Tuesday, April 24, 2007

Against All Odds

Yesterday afternoon I was reading the newspaper and found this article on diets failing in the long run (this is the same AP article but on Yahoo, which Lori referred to on her blog today).

There's nothing in this article that was news to me. Diets are hard to stick to; they can be boring and depriving and it's hard to break old habits. The odds are that most people will quit and regain the weight they lost, if not more. According to this article, "between one-third and two-thirds gained back the weight they lost. A small number were able to successfully maintain their weight loss."

Right now I'm part of the odds-breakers, that small number who has been able to maintain the majority of my weight loss. (For example, I've regained 4 pounds, but held up against a 120-pound loss, it's minimal.)

I say right now because I know this is a tenuous condition; I have no delusions that at any time I could (and can) lose my focus and fall into the pit of overeating. I know that in order to maintain this loss, I am going to have to be vigilant the rest of my life.

This article could really be discouraging for some people who are just starting out trying to lose weight. I know if I was 338 today and reading this article, I'd say, "Oh, forget it. I'll never beat those odds. Why bother?"

However, the one good thing about the article comes at the very end:
"Dr. Samuel Klein, an obesity expert at Washington University in St. Louis, said a diet's success shouldn't just be measured in pounds. If a person becomes healthier even if the weight loss is temporary, that should be deemed a success. 'There might be benefits in losing weight for a period of time even if you regain it than not having lost the weight at all,' Klein said. "

This made me think more about what I've been pondering lately; if my goal to reach 199 or 180 is an arbitrary thing and I should focus more on being healthy: eating nutritionally-dense foods in sensible portions and keeping up regular exercise.

In a way this article takes me off the hook, so to speak. It's telling me that it isn't realistic to think I'll ever be thin, so just try to be healthy. But do I really want permission to quit trying? It's like the parent telling their child, "Why set yourself up for disappointment? There's no way you're going to [insert goal/dream here], so why not aim a little lower?"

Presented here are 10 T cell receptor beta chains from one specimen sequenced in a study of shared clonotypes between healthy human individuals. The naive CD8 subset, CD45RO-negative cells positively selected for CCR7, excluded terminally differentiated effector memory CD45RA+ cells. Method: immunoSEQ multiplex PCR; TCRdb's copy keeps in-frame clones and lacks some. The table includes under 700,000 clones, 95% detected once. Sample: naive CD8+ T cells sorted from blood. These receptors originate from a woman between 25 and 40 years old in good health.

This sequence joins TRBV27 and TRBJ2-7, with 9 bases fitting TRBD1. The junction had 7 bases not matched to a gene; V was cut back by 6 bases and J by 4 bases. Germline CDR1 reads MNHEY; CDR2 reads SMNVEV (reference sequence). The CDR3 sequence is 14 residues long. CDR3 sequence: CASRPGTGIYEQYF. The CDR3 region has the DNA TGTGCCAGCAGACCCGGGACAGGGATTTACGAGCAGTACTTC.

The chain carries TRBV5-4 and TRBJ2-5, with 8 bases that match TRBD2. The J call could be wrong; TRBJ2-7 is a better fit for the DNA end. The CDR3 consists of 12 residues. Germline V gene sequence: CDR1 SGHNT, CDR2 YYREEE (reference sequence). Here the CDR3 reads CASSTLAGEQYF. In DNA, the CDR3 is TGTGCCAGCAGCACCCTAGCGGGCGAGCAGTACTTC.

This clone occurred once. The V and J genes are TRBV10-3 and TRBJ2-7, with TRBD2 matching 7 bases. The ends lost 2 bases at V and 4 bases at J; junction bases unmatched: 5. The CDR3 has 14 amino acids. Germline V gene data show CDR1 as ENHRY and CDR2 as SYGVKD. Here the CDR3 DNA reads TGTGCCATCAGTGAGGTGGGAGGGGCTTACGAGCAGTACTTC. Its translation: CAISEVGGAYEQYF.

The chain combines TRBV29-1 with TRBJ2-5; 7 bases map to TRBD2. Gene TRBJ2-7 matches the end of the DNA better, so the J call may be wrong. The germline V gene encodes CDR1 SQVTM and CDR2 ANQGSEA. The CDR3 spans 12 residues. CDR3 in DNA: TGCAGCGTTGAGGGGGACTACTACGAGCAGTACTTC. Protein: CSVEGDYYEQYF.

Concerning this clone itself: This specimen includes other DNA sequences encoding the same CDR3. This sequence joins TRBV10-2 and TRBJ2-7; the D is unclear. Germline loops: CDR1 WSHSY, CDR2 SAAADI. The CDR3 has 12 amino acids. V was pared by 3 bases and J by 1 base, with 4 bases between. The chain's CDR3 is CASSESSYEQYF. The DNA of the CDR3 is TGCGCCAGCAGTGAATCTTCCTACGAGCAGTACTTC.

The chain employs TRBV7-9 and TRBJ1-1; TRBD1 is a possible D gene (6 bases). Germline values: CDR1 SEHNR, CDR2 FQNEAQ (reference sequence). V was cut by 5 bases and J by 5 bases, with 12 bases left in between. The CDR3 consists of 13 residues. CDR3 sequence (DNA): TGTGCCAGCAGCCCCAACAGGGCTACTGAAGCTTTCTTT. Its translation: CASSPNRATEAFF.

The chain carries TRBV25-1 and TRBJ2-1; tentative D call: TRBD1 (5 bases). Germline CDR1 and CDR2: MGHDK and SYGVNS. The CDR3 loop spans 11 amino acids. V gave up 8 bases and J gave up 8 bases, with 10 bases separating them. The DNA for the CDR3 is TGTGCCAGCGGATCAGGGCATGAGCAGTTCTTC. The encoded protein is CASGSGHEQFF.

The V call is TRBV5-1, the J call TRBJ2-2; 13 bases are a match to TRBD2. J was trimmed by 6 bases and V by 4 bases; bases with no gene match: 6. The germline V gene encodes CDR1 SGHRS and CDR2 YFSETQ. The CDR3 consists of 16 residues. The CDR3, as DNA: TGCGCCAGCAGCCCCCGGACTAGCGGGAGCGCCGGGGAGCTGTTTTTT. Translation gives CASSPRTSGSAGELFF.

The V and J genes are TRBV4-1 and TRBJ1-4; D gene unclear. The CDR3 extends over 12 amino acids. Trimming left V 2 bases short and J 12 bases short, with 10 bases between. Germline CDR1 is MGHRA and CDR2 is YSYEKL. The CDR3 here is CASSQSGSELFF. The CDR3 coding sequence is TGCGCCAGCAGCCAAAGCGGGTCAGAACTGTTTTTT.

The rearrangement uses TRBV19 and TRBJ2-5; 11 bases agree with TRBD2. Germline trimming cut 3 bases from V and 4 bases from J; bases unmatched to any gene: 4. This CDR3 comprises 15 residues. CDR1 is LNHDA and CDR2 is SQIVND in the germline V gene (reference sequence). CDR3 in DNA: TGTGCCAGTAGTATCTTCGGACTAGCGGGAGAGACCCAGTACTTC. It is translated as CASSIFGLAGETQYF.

My daughter wants to join a competitive gymnastics team. If I told her the odds where she won't win first prize and would probably fail miserably, how would she feel? Not good, I don't think. I doubt she'd even want to join the team any more. Don't most parents try to encourage their children, tell them that if they do their very best, even if they don't win first prize, their effort and hard work will pay off later in life?

I may never be thin and have a BMI of 23, but I have dropped my BMI by 20 points. I've improved my health and fitness and have learned so much about nutrition, exercise and coping skills to deal with stress, anger and sadness. If I had read this article in 2004, would I have bothered to make the efforts I have and gained the accomplishments I've collected? I'm thinking maybe not.

This morning I walked 5k (3.2 miles), drank my green tea, took my flax seed oil gel cap and multivitamin and ate my whole grain waffles with strawberries. This afternoon I'll eat my salad, do my Pilates and clean my house. I don't know if these things will get me to Onederful Land, but I'm going to keep doing it anyway. What do I have to lose? That's the big question...


Beula said...

Great minds...seem to swim upstream at the same times. I also am not giving up. Has been a near thing for months. Seeing my fat as stored energy has energized me. I am cleaning out the kitchen for abstinent eating. Amazing how non-abstinent stuff creeps in while you are not watching. Like mice. I am currently setting out traps for peanut butter and bags of almonds and walnuts.

Hang in there. Healthy eating is always better.

Lori said...

I'm trying to be good tonight; I have to admit that I finished up the chicken salad when I got home tonight so it meant less points for dinner.

You should remind yourself of the 120 pounds gone. It's nothing to sneeze at and I know you and I are both the kind of people who say, "oh well, no big deal, besides I had to lose that weight." This all may be true but you still did it and it's not easy to do and maintain.

When you read odds like that study, you do feel a bit defeatist but the one good thing about all of Us is that every once in a while, we become cockeyed optimists and try to do this. It may take two or three attempts to be successful in losing some weight and keeping it off. I'm willing to bet if there was a study which showed success as meaning losing SOME weight and keeping it off, the odds would be better than 1/3. Don't you?

Mike Torchia said...
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